There is also a cabin at the summit, built in the 1880’s, that was used as an overnight rest stop for hikers and travelers of that era. The National Park Service had just finished restoring the cabin this year.

Another historical structure on the Poo property is Polly’s Ordinary. An “ordinary” was the term used in the 18th and 19th centuries for overnight accommodations for travelers in the area. Nothing fancy, just a place to drop your bedroll and get a simple meal. This was a popular area for travel and recreation even back then.

A full day of hiking, beautiful weather, another wonderful meal in the on-site restaurant and one last evening walk around Lake Abbott, left us pleasantly tired. Tomorrow we begin our journey back to Wytheville and the Trinkle House B&B for an overnight stay, via the Blue Ridge Parkway and some of Virginia’s best twisty roads. Then its back home to South Carolina and the anxiously awaiting Beagles.

Another satisfying Poo experience. If you ever want to make a trip to Poo, check the area out on the Blue Ridge Parkway, MP 85, Bedford, VA, and have your own wonderful Poo experience. You won’t be disappointed.

Climbing on the Dragon’s Back in The Commonwealth

Back of the Dragon. VA16, Marion to Tazewell, Virginia. Thirty-two miles, one way. Three mountain ascents and descents. Untold number of sweepers and tight hairpin curves. Beautiful vistas. The tag line is a snub at the Tail of the Dragon in North Carolina/Tennessee: “Eleven……Try thirty-two.” This is one freakin’ fantastic road!

This is a sports car enthusiasts paradise. The county here is trying to market this road similar to the Tail of the Dragon, to increase tourism in this rural section of Virginia. Marion is a small town, Tazewell even smaller. The nearest town of any size is Wytheville, a 20 minute hop on I-81, and it is small. The surrounding countryside is absolutely gorgeous.

 Roo and I took this trip in our Mazda Miata MX-5, and this post is appropriate to appreciate what this road can offer to motorcyclists. My Honda NC700XD will get its crack at the Back next year.

Now thats one happy MX-5!

Vistas from the Back

The Road

This road has everything to keep the sports car enthusiast entertained: sweepers, tight hairpins, offset camber curves, three mountains to traverse, oh, and a nice little coffee shop in Tazewell to caffeine up for the return thirty-two miles to Marion.

Tazewell, VA

 The views are beautiful………

and the road is fantastic

It was raining on and off, so a drop top drive was not in the cards today. Exhilarating none the less.

Our base for the Dragon Drive was the Trinkle House in Wytheville. A beautiful B&B that sported very reasonable rates in a restored house built in the 1880’s. A truly relaxing place to chill with a glass of wine on the veranda after dueling the Dragon beast. A short walk to downtown Wytheville brought us to dinner, then a walk around downtown had us seemingly in a time warp in small town 1950’s. Back to the Future re-visited.

THE TRINKLE HOUSE 

 Tail of The Dragon vs. Back of the Dragon. A comparo: 

Both of these roads have their appeal. The Tail of The Dragon in North Carolina/Tennessee is a technical road by virtue of the continuous curves thrown at you, many of them blind and off-camber. At eleven miles, it is short, so multiple runs over a day or weekend are a must for maximum enjoyment of time spent. This, of course, decreases the challenge during each run as one becomes proficient at “learning” the road (depending on speed and other road users).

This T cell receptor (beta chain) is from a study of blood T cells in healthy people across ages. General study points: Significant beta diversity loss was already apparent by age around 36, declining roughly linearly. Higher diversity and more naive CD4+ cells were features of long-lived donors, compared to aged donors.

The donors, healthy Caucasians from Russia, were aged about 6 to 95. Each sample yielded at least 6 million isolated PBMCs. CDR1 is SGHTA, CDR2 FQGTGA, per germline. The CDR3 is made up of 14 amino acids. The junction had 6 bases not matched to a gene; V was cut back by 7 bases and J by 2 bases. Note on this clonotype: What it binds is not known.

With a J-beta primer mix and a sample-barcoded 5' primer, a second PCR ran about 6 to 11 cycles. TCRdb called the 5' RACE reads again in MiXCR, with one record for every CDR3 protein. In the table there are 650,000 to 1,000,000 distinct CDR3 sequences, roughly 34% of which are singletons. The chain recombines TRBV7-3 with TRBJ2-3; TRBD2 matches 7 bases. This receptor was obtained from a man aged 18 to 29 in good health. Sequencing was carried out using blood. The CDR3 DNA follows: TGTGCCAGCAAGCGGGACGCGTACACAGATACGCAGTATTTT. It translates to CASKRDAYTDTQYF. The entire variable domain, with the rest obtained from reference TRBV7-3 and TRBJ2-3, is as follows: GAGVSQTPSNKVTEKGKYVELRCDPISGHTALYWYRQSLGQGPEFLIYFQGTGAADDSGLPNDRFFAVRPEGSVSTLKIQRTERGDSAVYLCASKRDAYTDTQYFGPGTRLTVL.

The Back of the Dragon in Virginia is challenging due to it’s varied and undulating terrain. Significant elevation change, off-camber curves, sweepers and switchbacks thrown at you in random fashion. At thirty-two miles, it’s a long road. An up and back run is sixty-four miles. That’s two hours at a reasonable speed. Do a double run, and you’ve spent half a day with a grin on your face. One really doesn’t “learn” this road unless you live on a nearby farm and drive it everyday. Lucky you.

I love them both. However, the nod goes to the Back of the Dragon as the preferred of the two. The surrounding Virginia countryside is gorgeous. The road’s varied terrain is appealing and challenging, forcing the driver to make use of all his/her mountain driving skills. And after just a single run of sixty-four miles, you feel satisfied and pleasantly tired.

Do try to get to VA16 and The Back of the Dragon before it becomes another marketing success, if that happens at all. This is a very remote, rural section of Virginia, so what if it doesn’t happen. That’s better for those of us who found it and can enjoy it without the crowds.

Expanding The Motoring Horizons

Change is constant, we are told,and although it doesn’t seem like it on this blog, the reality is our adventures have modified a bit. Periodically, those of you who follow this blog see a post thrown in with our Mazda Miata MX-5 Roadster as the main character. We have had the little four wheeled sport bike going on two years now, ever since Roo has not been able to ride a motorbike due to back surgery. The MX-5 has become her “motorcycle.”

This change coincided with the motorbike downsize from my Honda ST1300 to now, my Honda NC700XD, which I ride solo. Even though the method of conveyance changes from time to time, the intent is the same: to have fun blasting back roads and touring on two wheels or four, seeing interesting places our readers might like to visit, and reporting on motoring events we attend.

 

So, we decided to combine our passions of touring by motorcycle and sports car into one blog site. Many motorcyclists are sports car enthusiasts and vice versa. Content will continue as mentioned above, but beginning with the next post, the site will be            re-named Motoring Adventures. Categories will also change to make it easier to find specific motorcycle or sports car content.

We invite you to continue to follow us on our adventures, and although some trips will be driven in the MX-5, the roads taken will all be motorcycling roads!

“Everything will change, then will change again”

-Tom Petty